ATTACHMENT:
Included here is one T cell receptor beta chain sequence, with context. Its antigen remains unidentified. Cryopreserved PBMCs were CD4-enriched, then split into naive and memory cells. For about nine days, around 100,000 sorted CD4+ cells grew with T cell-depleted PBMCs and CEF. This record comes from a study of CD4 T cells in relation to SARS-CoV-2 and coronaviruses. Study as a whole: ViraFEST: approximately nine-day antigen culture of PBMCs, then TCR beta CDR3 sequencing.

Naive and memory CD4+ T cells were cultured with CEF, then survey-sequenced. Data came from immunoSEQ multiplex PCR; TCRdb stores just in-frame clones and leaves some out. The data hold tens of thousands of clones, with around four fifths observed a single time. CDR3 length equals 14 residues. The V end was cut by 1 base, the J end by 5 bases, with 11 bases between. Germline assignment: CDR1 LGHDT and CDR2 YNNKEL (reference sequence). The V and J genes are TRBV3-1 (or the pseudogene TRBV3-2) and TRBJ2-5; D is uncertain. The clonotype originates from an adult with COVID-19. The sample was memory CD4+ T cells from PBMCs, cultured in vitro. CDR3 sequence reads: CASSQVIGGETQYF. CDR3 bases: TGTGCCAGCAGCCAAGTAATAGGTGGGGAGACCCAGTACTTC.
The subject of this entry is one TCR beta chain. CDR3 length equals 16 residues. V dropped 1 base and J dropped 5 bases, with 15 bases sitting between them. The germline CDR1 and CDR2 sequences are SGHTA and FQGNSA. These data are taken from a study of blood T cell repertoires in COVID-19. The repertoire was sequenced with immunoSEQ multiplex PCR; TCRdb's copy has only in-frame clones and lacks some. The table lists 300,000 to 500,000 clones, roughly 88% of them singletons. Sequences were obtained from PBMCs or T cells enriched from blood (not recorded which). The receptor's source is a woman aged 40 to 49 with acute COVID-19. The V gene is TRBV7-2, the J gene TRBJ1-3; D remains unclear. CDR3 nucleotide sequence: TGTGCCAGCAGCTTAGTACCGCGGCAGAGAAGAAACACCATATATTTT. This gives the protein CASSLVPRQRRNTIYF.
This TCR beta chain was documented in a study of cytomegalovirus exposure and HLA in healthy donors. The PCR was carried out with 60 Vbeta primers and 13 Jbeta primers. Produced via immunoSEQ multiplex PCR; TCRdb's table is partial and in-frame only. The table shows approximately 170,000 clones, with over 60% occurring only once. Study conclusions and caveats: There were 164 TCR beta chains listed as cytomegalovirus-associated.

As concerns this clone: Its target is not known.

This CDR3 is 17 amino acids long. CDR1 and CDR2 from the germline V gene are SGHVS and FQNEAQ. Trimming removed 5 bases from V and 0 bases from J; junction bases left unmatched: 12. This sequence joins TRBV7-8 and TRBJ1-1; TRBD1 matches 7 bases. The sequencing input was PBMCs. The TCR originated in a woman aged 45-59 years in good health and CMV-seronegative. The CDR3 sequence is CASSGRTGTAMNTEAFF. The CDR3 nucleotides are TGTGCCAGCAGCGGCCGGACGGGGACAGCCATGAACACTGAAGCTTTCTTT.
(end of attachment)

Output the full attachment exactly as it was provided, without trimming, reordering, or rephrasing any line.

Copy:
Included here is one T cell receptor beta chain sequence, with context. Its antigen remains unidentified. Cryopreserved PBMCs were CD4-enriched, then split into naive and memory cells. For about nine days, around 100,000 sorted CD4+ cells grew with T cell-depleted PBMCs and CEF. This record comes from a study of CD4 T cells in relation to SARS-CoV-2 and coronaviruses. Study as a whole: ViraFEST: approximately nine-day antigen culture of PBMCs, then TCR beta CDR3 sequencing.

Naive and memory CD4+ T cells were cultured with CEF, then survey-sequenced. Data came from immunoSEQ multiplex PCR; TCRdb stores just in-frame clones and leaves some out. The data hold tens of thousands of clones, with around four fifths observed a single time. CDR3 length equals 14 residues. The V end was cut by 1 base, the J end by 5 bases, with 11 bases between. Germline assignment: CDR1 LGHDT and CDR2 YNNKEL (reference sequence). The V and J genes are TRBV3-1 (or the pseudogene TRBV3-2) and TRBJ2-5; D is uncertain. The clonotype originates from an adult with COVID-19. The sample was memory CD4+ T cells from PBMCs, cultured in vitro. CDR3 sequence reads: CASSQVIGGETQYF. CDR3 bases: TGTGCCAGCAGCCAAGTAATAGGTGGGGAGACCCAGTACTTC.
The subject of this entry is one TCR beta chain. CDR3 length equals 16 residues. V dropped 1 base and J dropped 5 bases, with 15 bases sitting between them. The germline CDR1 and CDR2 sequences are SGHTA and FQGNSA. These data are taken from a study of blood T cell repertoires in COVID-19. The repertoire was sequenced with immunoSEQ multiplex PCR; TCRdb's copy has only in-frame clones and lacks some. The table lists 300,000 to 500,000 clones, roughly 88% of them singletons. Sequences were obtained from PBMCs or T cells enriched from blood (not recorded which). The receptor's source is a woman aged 40 to 49 with acute COVID-19. The V gene is TRBV7-2, the J gene TRBJ1-3; D remains unclear. CDR3 nucleotide sequence: TGTGCCAGCAGCTTAGTACCGCGGCAGAGAAGAAACACCATATATTTT. This gives the protein CASSLVPRQRRNTIYF.
This TCR beta chain was documented in a study of cytomegalovirus exposure and HLA in healthy donors. The PCR was carried out with 60 Vbeta primers and 13 Jbeta primers. Produced via immunoSEQ multiplex PCR; TCRdb's table is partial and in-frame only. The table shows approximately 170,000 clones, with over 60% occurring only once. Study conclusions and caveats: There were 164 TCR beta chains listed as cytomegalovirus-associated.

As concerns this clone: Its target is not known.

This CDR3 is 17 amino acids long. CDR1 and CDR2 from the germline V gene are SGHVS and FQNEAQ. Trimming removed 5 bases from V and 0 bases from J; junction bases left unmatched: 12. This sequence joins TRBV7-8 and TRBJ1-1; TRBD1 matches 7 bases. The sequencing input was PBMCs. The TCR originated in a woman aged 45-59 years in good health and CMV-seronegative. The CDR3 sequence is CASSGRTGTAMNTEAFF. The CDR3 nucleotides are TGTGCCAGCAGCGGCCGGACGGGGACAGCCATGAACACTGAAGCTTTCTTT.